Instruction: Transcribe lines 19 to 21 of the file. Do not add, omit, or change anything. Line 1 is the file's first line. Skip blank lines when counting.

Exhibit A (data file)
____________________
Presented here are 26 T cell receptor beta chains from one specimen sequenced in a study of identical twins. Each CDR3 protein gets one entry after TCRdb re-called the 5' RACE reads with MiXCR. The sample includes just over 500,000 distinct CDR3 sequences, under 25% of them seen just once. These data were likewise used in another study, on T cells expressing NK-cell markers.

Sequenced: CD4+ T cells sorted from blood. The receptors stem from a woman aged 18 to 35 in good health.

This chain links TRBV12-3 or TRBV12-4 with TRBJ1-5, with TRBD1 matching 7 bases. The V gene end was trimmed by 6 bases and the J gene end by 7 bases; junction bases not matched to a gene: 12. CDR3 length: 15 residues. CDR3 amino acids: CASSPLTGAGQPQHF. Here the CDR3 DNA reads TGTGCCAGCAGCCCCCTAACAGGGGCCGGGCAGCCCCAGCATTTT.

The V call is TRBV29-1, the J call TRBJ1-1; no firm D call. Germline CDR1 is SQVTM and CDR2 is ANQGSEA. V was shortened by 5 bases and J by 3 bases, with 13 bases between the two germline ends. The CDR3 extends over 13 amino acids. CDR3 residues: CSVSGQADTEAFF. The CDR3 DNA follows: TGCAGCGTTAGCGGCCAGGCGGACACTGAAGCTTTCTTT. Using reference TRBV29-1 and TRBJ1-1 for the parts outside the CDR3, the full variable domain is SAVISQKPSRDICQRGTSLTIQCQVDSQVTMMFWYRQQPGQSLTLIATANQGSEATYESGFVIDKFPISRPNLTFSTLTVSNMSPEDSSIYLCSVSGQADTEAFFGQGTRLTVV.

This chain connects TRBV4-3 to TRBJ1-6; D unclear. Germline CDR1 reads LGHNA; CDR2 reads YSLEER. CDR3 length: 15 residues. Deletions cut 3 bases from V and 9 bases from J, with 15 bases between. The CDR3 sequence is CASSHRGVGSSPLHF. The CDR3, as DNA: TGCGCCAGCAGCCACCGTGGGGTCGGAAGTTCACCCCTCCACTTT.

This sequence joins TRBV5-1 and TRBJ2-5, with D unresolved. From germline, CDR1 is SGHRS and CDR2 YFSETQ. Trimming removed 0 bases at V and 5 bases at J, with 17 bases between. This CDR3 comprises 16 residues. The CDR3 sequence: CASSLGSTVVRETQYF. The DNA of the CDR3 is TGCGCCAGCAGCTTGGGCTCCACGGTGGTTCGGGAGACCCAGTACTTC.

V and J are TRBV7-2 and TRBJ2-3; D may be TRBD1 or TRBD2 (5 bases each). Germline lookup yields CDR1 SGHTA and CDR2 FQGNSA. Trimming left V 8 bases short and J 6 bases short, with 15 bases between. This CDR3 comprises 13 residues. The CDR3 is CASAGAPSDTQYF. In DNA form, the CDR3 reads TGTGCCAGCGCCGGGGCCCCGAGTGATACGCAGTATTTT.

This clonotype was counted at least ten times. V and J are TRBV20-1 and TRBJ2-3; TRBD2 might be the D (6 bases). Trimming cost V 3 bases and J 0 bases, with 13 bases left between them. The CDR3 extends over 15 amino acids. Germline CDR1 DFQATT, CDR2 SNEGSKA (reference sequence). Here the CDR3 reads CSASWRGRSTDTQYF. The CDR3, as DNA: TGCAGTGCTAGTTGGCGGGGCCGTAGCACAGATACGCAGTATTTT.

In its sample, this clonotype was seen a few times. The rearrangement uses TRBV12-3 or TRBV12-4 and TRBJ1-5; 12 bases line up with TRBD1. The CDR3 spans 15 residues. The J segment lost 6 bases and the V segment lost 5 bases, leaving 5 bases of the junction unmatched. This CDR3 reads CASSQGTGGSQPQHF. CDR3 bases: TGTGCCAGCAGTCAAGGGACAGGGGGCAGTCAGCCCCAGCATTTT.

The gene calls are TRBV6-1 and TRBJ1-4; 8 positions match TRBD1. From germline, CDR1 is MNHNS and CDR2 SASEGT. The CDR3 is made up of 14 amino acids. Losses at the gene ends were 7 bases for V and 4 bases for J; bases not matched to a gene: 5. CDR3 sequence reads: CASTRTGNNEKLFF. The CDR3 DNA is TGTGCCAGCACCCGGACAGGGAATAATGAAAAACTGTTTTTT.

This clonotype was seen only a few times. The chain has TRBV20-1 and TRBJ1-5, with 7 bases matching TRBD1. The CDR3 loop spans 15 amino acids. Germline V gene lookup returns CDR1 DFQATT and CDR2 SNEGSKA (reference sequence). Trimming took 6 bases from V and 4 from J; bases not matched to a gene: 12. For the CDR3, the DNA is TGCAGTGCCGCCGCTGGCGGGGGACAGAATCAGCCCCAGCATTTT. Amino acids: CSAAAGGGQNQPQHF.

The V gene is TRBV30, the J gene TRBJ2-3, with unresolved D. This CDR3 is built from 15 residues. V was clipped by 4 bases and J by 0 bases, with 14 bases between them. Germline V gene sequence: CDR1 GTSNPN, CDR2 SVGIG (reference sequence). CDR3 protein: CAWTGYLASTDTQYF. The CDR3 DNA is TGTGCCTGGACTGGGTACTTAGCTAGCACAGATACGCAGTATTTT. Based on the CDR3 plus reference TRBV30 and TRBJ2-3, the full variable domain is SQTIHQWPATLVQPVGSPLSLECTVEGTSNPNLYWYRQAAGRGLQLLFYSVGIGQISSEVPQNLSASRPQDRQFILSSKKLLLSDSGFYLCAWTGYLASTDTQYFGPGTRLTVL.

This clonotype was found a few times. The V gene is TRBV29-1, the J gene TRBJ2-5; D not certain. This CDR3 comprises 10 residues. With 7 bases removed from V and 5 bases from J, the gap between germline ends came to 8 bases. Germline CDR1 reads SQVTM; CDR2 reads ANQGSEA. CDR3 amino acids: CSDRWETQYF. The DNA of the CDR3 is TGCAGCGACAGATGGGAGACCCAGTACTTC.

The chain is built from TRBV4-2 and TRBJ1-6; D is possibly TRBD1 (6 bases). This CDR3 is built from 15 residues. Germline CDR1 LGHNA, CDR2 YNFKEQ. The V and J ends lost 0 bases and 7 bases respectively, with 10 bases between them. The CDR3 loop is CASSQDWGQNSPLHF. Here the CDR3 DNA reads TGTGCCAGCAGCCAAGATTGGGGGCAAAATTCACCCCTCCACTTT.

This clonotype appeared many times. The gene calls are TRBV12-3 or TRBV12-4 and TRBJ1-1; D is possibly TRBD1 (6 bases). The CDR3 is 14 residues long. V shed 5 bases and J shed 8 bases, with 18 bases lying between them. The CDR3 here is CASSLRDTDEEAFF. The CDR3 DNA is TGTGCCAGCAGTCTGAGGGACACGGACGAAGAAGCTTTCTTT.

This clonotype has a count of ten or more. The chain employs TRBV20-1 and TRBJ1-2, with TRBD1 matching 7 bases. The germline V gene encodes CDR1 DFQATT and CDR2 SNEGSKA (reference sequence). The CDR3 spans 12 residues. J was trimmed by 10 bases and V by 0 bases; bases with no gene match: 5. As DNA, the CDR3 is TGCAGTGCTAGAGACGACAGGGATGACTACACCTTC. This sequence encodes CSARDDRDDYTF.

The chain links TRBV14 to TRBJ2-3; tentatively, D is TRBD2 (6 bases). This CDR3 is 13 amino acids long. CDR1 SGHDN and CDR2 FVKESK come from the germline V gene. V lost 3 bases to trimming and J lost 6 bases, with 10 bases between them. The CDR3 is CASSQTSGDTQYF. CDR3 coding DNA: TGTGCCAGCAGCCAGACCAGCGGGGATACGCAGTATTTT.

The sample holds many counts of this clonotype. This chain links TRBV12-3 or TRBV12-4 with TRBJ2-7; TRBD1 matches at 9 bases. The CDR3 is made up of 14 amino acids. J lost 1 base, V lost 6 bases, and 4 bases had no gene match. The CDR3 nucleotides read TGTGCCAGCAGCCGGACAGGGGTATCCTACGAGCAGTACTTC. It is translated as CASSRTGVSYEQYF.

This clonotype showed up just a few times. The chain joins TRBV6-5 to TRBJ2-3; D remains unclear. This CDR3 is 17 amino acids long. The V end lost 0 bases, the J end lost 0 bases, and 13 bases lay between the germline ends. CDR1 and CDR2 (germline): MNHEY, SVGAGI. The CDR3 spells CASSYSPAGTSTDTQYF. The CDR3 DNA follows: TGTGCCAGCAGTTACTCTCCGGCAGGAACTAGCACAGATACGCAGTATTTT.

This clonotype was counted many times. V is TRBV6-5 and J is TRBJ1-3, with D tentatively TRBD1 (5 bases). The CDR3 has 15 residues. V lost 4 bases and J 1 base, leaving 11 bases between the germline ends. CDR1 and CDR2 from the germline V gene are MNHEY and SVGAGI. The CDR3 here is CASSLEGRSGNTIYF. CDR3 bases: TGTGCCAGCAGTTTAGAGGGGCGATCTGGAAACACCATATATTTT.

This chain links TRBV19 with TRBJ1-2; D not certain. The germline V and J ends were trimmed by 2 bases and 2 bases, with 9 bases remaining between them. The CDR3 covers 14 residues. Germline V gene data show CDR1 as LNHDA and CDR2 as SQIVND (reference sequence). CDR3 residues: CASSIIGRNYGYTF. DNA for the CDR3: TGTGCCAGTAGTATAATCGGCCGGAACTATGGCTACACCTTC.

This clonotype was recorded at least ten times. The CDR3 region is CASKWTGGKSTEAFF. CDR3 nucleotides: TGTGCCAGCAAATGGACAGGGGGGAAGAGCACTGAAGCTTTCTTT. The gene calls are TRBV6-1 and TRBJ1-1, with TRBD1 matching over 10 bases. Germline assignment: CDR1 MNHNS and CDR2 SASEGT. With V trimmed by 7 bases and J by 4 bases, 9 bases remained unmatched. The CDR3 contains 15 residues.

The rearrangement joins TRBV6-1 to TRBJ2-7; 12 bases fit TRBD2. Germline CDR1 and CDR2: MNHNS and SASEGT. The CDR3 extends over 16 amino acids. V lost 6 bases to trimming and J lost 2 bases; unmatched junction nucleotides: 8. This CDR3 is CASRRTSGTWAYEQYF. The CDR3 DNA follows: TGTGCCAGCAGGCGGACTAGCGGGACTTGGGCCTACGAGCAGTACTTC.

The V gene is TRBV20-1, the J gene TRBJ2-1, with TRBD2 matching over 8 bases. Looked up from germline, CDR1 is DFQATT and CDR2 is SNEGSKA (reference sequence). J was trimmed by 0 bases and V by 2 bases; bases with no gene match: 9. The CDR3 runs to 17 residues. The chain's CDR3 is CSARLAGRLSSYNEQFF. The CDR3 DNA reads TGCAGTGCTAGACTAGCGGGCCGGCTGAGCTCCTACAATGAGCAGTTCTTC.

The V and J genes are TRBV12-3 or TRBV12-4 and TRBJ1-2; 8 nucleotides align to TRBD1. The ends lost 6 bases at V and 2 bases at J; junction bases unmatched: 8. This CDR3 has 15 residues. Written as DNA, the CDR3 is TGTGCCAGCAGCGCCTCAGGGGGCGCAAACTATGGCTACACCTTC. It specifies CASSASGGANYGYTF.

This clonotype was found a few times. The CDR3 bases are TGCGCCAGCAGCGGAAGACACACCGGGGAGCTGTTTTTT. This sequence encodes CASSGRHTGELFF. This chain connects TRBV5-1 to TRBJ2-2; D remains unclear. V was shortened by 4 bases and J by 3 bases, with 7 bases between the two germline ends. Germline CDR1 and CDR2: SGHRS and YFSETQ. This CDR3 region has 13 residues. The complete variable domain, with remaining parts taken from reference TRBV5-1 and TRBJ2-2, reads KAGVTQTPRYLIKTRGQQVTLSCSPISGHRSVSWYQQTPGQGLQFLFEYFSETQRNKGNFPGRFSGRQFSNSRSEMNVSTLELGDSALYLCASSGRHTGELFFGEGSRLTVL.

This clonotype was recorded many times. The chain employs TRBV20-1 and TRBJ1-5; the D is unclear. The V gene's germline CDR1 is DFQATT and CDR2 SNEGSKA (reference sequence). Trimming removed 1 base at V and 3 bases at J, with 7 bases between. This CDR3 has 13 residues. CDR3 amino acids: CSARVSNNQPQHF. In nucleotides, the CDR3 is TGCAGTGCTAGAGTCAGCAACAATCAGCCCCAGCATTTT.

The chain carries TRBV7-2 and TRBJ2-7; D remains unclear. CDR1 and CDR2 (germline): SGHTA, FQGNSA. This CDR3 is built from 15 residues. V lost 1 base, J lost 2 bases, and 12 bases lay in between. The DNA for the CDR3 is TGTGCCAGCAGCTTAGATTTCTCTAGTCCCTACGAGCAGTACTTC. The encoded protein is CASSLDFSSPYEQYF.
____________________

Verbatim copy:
This clonotype showed up just a few times. The chain joins TRBV6-5 to TRBJ2-3; D remains unclear. This CDR3 is 17 amino acids long. The V end lost 0 bases, the J end lost 0 bases, and 13 bases lay between the germline ends. CDR1 and CDR2 (germline): MNHEY, SVGAGI. The CDR3 spells CASSYSPAGTSTDTQYF. The CDR3 DNA follows: TGTGCCAGCAGTTACTCTCCGGCAGGAACTAGCACAGATACGCAGTATTTT.

This clonotype was counted many times. V is TRBV6-5 and J is TRBJ1-3, with D tentatively TRBD1 (5 bases). The CDR3 has 15 residues. V lost 4 bases and J 1 base, leaving 11 bases between the germline ends. CDR1 and CDR2 from the germline V gene are MNHEY and SVGAGI. The CDR3 here is CASSLEGRSGNTIYF. CDR3 bases: TGTGCCAGCAGTTTAGAGGGGCGATCTGGAAACACCATATATTTT.

This chain links TRBV19 with TRBJ1-2; D not certain. The germline V and J ends were trimmed by 2 bases and 2 bases, with 9 bases remaining between them. The CDR3 covers 14 residues. Germline V gene data show CDR1 as LNHDA and CDR2 as SQIVND (reference sequence). CDR3 residues: CASSIIGRNYGYTF. DNA for the CDR3: TGTGCCAGTAGTATAATCGGCCGGAACTATGGCTACACCTTC.